The Dunkin’ Donuts deal turned a lot of heads when it was announced last December. The New England institution had been the subject of a heated auction, with the winning consortium of
Securitizations are nothing new as a financing option. The $15 billion purchase of rental car giant Hertz Corp., for instance, included more than $7 billion of asset-backed debt tied to a securitization of Hertz’s fleet of cars. What differentiates the Dunkin’ Donuts deal from others was the fact that it lined up asset-backed financing (worth around $1.7 billion) linked to a securitization of hypothetical, non-concrete assets—the doughnut and coffee chain’s intellectual property.
“There’s been a tremendous amount of excitement among private equity groups that we were able to get the Dunkin’ [Donuts] financing done,” says Winthrop Minot, a partner at law firm Ropes & Gray, who worked on the deal. “Frankly, people were a little amazed. It felt like a death march at times.”
Dunkin’ Brands, which oversees more than 12,000 Dunkin’ Donuts, Togo’s and Baskin Robbins franchises around the world, reportedly collects over $275 million in franchising and advertising royalties each year. To cement the securitization, Dunkin’ pledged future franchise fees, as well as other intangible assets, as collateral.
“Its fees are all based on the Dunkin’ franchise and the strength of the Dunkin’ Donuts name,” Minot describes. “Because of that, we were able to take all of the intangible assets and put that into the securitization.”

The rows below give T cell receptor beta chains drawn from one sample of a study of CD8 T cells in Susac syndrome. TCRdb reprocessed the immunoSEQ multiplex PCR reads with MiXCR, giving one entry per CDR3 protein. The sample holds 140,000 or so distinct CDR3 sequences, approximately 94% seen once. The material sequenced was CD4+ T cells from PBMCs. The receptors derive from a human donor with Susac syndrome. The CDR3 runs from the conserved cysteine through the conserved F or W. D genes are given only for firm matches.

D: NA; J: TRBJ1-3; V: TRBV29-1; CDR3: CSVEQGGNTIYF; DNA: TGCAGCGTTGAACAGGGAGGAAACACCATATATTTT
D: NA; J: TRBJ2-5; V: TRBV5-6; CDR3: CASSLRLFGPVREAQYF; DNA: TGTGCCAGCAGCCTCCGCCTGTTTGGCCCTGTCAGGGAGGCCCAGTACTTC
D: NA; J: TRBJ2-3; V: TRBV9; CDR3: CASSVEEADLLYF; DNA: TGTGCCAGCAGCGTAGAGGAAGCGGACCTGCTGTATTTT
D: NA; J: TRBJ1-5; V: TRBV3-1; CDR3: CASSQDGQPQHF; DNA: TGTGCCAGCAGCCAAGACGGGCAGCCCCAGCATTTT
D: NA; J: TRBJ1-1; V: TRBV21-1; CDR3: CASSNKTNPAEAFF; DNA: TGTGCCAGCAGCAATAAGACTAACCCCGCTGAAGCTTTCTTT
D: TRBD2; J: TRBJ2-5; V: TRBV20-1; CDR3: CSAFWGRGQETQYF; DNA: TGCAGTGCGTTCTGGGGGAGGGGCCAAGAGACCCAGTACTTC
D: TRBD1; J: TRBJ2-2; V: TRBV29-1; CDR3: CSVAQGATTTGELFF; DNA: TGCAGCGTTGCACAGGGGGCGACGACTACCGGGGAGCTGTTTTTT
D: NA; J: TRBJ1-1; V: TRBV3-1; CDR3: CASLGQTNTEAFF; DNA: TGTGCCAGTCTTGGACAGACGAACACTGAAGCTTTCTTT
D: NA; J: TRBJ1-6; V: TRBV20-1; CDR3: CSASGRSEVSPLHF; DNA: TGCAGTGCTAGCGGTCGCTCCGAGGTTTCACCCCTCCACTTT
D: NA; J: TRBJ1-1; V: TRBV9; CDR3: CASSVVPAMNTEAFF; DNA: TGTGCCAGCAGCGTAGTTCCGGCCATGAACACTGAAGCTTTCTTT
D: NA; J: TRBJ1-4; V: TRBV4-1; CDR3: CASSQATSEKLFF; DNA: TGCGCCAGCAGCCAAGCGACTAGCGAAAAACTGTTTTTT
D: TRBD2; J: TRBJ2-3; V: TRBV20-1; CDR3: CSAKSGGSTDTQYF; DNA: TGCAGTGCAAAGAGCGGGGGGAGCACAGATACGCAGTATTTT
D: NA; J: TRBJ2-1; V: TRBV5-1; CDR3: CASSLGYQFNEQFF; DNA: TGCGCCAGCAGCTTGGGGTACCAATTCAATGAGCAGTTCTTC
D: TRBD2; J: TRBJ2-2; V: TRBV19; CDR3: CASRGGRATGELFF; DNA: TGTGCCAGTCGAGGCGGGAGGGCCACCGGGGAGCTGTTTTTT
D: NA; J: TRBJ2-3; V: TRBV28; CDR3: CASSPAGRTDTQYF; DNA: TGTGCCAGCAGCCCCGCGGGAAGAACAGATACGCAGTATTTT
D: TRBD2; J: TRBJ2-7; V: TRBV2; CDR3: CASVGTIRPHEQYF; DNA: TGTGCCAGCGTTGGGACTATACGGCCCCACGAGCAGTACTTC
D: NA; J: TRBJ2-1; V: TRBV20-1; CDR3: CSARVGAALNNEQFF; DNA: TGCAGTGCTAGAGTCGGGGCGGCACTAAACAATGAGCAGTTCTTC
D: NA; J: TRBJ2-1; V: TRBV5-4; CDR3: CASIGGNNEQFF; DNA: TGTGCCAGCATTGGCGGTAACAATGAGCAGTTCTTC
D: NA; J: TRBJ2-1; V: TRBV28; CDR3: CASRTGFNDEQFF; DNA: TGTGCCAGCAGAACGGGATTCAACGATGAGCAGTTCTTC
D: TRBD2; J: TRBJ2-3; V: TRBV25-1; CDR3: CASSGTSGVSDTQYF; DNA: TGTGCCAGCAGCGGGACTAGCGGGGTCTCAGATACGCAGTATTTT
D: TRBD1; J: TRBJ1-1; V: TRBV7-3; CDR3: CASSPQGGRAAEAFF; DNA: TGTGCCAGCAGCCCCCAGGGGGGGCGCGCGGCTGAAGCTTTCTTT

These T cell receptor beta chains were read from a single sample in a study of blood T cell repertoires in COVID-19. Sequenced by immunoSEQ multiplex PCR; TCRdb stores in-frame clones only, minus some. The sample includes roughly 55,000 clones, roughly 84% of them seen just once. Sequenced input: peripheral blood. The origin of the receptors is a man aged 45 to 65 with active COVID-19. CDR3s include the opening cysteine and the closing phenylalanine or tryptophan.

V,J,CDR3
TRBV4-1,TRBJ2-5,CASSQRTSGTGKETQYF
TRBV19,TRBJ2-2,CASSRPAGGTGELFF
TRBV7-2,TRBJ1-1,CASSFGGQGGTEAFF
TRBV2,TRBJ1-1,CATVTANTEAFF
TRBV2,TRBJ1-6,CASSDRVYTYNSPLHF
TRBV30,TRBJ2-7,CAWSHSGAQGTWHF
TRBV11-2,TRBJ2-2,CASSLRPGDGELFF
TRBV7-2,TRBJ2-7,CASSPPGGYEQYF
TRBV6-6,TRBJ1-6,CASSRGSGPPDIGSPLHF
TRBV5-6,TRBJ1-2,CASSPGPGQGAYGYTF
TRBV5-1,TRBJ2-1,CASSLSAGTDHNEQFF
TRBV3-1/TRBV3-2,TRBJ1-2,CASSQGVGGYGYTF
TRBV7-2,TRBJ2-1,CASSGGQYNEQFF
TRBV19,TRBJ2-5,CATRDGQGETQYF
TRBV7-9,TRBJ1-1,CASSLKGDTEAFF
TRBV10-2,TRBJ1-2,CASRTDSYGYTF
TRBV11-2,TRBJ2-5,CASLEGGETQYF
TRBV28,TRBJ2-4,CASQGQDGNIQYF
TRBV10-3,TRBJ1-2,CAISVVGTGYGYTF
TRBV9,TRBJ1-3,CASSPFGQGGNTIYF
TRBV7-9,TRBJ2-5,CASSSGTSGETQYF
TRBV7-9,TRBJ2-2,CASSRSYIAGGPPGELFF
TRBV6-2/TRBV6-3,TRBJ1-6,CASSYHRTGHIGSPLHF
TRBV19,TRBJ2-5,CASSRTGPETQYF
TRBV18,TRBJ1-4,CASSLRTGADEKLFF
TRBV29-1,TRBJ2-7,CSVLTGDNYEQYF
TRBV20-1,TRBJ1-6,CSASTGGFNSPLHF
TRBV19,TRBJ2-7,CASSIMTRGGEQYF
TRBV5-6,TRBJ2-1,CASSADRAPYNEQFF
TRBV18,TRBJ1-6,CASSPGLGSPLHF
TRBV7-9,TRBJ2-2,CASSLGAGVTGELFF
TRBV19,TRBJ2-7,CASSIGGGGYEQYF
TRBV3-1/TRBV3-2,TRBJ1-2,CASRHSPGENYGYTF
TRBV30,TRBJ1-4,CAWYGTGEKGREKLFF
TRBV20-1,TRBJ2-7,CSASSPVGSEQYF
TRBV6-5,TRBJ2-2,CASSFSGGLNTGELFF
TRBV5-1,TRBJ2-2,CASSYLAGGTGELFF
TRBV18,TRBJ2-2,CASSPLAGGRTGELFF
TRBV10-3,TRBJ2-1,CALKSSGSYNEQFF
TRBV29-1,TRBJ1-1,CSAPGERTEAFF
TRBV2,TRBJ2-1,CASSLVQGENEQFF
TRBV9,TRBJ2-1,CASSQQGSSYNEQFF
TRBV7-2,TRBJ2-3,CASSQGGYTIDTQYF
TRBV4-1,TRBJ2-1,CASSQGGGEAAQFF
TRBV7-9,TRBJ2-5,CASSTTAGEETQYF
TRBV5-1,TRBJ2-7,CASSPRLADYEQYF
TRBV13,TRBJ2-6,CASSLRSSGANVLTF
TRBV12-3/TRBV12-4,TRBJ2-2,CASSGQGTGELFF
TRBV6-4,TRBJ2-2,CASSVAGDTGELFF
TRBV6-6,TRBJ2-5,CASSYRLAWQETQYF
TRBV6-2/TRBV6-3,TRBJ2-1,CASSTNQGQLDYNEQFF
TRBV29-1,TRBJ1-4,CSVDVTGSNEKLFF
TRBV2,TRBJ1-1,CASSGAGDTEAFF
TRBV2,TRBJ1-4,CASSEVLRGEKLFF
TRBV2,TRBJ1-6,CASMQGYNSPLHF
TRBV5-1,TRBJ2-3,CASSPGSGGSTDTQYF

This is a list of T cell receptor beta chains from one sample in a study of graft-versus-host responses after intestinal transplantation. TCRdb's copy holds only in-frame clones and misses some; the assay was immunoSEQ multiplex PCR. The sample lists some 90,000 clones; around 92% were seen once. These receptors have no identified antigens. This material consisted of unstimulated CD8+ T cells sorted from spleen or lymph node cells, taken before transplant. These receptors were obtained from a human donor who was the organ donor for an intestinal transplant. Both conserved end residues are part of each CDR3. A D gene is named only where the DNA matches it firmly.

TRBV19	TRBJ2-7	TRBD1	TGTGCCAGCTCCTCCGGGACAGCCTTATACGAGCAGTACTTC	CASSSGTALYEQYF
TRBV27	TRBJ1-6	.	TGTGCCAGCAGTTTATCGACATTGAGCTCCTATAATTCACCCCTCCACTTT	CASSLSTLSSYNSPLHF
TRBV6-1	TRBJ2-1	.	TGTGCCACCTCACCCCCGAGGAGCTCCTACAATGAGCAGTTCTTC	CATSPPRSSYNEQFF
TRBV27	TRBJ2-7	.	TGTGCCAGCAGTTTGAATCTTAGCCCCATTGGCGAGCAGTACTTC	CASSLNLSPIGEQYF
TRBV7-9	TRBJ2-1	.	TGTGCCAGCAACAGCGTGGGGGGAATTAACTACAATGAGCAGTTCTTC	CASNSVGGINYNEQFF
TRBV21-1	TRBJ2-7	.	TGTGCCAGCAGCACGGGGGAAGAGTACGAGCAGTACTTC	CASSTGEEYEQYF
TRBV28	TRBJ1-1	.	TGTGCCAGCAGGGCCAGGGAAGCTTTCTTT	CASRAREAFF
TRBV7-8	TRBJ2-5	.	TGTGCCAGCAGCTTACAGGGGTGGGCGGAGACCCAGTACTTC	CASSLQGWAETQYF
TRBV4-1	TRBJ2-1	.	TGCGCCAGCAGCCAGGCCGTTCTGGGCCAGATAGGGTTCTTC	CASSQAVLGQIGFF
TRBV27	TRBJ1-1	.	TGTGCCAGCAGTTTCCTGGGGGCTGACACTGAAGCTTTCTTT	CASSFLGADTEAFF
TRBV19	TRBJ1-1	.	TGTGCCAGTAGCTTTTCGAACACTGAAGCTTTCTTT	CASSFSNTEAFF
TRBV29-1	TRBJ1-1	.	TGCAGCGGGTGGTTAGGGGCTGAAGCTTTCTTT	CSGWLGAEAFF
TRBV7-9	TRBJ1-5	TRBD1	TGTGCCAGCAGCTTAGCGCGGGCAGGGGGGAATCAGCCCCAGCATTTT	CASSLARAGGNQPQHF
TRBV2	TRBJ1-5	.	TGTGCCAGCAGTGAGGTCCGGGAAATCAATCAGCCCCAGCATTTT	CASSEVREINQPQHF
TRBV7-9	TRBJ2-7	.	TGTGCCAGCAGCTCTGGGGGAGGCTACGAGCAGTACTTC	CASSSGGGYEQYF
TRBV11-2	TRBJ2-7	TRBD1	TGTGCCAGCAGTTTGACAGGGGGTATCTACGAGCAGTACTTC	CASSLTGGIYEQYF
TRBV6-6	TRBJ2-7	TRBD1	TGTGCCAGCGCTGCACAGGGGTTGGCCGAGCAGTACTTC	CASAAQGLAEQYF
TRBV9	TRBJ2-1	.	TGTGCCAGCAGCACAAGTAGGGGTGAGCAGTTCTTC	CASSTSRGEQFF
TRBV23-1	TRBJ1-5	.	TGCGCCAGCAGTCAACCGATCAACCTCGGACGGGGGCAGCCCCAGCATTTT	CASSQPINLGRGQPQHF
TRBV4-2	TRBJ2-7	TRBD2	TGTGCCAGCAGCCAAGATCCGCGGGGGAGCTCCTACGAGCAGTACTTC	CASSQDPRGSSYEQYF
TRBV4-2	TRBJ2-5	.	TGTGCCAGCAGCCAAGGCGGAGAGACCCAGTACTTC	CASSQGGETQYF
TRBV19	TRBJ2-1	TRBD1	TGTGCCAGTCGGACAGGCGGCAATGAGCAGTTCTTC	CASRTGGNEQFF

Andrew Balson, a managing director at Bain, said the buyers were approached by Lehman Brothers, which had orchestrated similar arrangements in the past, although never before as acquisition financing. (Quiznos and the Triarc-owned Arby’s are among those that have pursued similar securitizations.) He noted that there were a number of positives to pursuing the arrangement, with little in the way of downside.
While it’s always risky to apply leverage, Balson described the securitization option as less so when compared to other options and adds that it “better supports the company’s growth plan” than traditional financing alternatives. He further cites, “There’s only one covenant restriction, and no forced amortization.”
Perhaps more important, though, is that the securitization was significantly cheaper than securing high yield bonds. According to Balson, the securitization saves the company between $30 million and $35 million in annual interest payments versus the high-yield alternative. He notes that the valuation impact of those savings translated into a higher bid “to some degree” for the buyers.
From the lenders’ perspective, the securitization helps keep the borrowers at ease in that it allows for quicker access to collateral should trouble arise. Minot cites, “They know where their collateral is and they know they wouldn’t have to fight with the other creditors to get to it.”
Moreover, the yields for asset-backed securities tend to be higher than traditional debt with similar ratings.
Marketwatchers are anticipating that the Dunkin’ Donuts deal will spawn future IP securitizations. When the Dunkin’ financing was finalized, the $1.7 billion securitization was the largest intellectual property deal in the market by a longshot.
Already, it has been surpassed. In May, KCD IP closed what is now the largest IP securitization, according to Securitization News, securing $1.8 billion in asset-backed financing linked to its trademark royalties and related rights. KCD has been described as a products and services business.
Raymond Millien, general counsel at IP specialist
If Dunkin’ Donuts’ new smoothies can generate the same kind of buzz, the investors will have found themselves a winner.